ABC issued this statement in response to Salahi’s charges: “At one point during Michaele Salahi’s appearance on The View on Wednesday, Whoopi lightly touched Ms. Salahi to get her attention and said to her, “Excuse me, can you get back to the White House, please?,’ meaning could Ms. Salahi return to the original subject of the conversation. After the show, Ms. Salahi and her husband accused Whoopi of hitting Ms. Salahi. As the broadcast clearly shows, the accusation was completely unfounded and erroneous. After the show and after being told she was being accused of hitting Ms. Salahi, Whoopi proceeded to defend herself verbally from this baseless claim in a heated exchange with the Salahis.”

On The View on Thursday morning, Goldberg addressed the previous day’s incident—but apologized for nothing.

About coming from backstage to grab Salahi’s attention during taping, she said: “I come out sometimes. Just because I wanna. And sometimes to get things started. That’s the way I do it here. And everyone’s seen it, and it’s cool. So I was backstage waiting for the conversation to get back to the White House.”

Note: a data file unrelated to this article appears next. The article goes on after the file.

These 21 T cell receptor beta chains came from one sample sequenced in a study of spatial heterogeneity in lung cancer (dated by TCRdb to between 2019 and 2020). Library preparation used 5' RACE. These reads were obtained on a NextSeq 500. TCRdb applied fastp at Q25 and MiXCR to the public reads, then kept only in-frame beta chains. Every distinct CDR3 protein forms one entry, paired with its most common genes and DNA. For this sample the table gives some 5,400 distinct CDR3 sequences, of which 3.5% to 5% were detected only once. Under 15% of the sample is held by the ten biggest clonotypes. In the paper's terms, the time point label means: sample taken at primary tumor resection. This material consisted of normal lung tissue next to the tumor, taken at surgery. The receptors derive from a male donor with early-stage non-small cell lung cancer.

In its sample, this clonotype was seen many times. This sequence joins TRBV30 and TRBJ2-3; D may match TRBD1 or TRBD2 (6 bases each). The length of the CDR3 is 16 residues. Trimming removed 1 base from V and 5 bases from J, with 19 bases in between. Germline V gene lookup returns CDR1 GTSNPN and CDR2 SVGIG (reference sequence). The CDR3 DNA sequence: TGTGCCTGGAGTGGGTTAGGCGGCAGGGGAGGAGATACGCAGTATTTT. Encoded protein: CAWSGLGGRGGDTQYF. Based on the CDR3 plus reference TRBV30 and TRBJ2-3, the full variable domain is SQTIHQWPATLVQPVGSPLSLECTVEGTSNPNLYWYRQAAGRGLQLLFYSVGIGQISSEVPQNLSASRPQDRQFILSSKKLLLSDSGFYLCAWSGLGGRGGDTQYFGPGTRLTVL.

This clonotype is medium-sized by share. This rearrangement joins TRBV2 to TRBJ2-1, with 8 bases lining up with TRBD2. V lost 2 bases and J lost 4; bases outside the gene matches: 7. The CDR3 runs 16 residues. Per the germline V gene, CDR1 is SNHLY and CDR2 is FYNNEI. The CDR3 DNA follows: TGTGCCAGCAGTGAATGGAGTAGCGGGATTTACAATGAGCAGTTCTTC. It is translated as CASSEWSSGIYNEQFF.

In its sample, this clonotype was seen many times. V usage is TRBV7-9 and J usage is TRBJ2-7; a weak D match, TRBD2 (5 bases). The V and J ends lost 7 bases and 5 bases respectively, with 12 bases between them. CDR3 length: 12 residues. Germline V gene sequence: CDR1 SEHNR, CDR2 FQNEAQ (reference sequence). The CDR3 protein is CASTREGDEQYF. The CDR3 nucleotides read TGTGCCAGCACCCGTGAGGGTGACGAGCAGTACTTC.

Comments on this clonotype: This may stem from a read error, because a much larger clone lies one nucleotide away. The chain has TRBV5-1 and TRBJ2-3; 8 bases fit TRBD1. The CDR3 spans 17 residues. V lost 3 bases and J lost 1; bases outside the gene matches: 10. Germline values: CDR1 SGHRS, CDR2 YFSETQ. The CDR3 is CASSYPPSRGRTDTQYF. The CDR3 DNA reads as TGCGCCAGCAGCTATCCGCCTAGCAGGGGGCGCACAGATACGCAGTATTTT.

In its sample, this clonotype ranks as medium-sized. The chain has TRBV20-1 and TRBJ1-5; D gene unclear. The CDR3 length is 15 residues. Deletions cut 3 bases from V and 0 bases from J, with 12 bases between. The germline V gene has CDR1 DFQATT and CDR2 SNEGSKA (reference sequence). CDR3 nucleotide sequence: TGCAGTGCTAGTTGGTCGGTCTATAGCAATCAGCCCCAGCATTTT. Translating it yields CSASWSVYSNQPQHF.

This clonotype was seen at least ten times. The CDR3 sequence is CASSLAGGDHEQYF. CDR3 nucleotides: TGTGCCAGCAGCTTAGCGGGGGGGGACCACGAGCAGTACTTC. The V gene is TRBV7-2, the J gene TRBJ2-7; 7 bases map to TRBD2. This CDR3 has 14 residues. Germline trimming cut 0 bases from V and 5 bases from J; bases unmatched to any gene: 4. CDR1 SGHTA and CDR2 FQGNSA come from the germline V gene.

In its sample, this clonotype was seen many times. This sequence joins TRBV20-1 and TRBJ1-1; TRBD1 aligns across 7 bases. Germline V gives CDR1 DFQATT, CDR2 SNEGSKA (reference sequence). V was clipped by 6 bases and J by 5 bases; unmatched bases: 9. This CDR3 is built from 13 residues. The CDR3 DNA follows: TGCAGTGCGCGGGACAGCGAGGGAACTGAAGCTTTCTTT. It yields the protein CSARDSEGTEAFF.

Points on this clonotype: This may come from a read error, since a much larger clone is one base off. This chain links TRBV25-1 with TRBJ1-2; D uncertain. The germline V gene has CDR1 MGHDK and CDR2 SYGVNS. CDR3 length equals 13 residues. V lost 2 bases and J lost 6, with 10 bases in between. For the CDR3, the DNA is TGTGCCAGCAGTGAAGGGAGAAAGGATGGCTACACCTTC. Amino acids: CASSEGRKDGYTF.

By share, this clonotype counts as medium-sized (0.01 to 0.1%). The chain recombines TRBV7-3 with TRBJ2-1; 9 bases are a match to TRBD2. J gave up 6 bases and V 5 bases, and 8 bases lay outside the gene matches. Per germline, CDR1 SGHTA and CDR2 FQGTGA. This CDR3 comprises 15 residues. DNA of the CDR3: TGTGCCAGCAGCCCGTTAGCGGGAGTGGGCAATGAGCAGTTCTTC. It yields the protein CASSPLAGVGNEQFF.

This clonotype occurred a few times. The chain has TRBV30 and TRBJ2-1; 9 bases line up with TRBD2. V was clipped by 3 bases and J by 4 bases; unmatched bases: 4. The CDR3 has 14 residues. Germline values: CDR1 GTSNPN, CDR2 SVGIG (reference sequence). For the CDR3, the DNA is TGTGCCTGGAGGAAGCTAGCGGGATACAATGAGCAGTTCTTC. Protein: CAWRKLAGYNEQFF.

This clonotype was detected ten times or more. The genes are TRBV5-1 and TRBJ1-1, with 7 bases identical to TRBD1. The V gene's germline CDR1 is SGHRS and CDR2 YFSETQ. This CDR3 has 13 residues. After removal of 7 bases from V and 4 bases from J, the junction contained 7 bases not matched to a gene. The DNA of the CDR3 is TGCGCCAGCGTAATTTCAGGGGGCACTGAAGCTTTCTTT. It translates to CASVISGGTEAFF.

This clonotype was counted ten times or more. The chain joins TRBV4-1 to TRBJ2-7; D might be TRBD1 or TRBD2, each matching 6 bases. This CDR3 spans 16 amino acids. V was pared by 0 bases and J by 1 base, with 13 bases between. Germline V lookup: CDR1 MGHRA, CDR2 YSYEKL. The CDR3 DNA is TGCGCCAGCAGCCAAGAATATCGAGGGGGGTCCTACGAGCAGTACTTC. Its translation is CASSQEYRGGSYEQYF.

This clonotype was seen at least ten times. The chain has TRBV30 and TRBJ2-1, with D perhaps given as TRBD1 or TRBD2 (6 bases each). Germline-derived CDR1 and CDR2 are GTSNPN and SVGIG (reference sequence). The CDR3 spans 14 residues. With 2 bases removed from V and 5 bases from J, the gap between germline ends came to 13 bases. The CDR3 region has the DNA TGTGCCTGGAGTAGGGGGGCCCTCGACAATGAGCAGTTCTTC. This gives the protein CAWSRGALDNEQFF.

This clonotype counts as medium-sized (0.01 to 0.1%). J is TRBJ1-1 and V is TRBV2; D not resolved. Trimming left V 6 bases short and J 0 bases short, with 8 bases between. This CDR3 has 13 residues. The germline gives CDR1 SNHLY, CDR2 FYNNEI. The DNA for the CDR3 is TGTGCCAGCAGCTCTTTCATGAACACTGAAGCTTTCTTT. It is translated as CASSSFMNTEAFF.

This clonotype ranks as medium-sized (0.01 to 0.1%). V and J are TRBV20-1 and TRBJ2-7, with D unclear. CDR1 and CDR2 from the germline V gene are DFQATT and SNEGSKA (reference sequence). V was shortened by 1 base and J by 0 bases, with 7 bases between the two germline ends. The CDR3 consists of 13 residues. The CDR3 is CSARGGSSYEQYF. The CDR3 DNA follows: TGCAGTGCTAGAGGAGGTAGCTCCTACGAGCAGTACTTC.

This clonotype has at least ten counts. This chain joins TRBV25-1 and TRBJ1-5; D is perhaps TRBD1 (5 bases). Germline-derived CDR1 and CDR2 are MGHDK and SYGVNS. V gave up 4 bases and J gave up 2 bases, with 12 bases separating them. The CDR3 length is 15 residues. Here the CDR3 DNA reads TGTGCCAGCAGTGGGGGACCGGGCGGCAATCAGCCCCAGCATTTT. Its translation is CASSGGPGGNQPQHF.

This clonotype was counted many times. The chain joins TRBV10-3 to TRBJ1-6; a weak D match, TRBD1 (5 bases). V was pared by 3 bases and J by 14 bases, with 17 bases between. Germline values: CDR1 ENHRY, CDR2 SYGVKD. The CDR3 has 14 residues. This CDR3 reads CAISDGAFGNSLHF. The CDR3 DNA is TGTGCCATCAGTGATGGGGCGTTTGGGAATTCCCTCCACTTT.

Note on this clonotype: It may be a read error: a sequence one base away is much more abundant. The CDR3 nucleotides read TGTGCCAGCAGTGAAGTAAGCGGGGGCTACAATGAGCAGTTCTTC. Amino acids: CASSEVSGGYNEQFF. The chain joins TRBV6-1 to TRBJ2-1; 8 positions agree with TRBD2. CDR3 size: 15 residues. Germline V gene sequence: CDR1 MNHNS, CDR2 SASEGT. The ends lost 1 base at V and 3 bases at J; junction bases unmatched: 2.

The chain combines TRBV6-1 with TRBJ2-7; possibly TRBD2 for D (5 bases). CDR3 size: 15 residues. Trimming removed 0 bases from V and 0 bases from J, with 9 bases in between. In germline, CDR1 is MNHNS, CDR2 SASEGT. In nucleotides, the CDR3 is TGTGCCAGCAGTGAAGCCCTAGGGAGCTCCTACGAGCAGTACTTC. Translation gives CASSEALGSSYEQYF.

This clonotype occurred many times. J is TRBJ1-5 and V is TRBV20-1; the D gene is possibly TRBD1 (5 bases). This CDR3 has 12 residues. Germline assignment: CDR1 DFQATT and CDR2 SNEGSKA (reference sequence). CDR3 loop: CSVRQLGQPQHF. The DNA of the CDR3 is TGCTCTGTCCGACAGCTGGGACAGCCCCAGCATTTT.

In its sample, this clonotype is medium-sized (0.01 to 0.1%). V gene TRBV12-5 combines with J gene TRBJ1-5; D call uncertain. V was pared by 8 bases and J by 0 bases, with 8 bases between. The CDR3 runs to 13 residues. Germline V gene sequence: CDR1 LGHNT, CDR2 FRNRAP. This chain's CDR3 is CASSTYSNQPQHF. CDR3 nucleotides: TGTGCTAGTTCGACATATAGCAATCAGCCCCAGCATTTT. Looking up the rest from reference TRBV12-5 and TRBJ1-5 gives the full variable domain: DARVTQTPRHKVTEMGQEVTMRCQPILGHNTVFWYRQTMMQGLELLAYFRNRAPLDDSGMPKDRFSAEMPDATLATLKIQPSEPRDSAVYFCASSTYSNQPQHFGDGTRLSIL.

They then played the tape of Wednesday’s broadcast showing Goldberg coming over to Salahi and saying, in a perfectly normal tone of voice, “Excuse me—Could you get back to the White House, please?” She does not appear to grab Salahi’s arm.

Goldberg continued her explanation “I was told that she said that I hit her. So [after taping] I went up to her and I told her. She knew I didn’t hit her. And you know how I said it. Choice words. And I make no apology for my choice words.

“But then her husband got in my face, had his Blackberry out, and started taking pictures of me. And, needless to say, I really went off then. And there were even more choice words. I mean, they were so choice, you coulda cut ‘em with a knife and eaten them.”

At this, The View audience erupted in wild applause.

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Nicole LaPorte is the senior West Coast reporter for The Daily Beast and the author of The Men Who Would Be King: An Almost Epic Tale of Moguls, Movies, and a Company Called DreamWorks.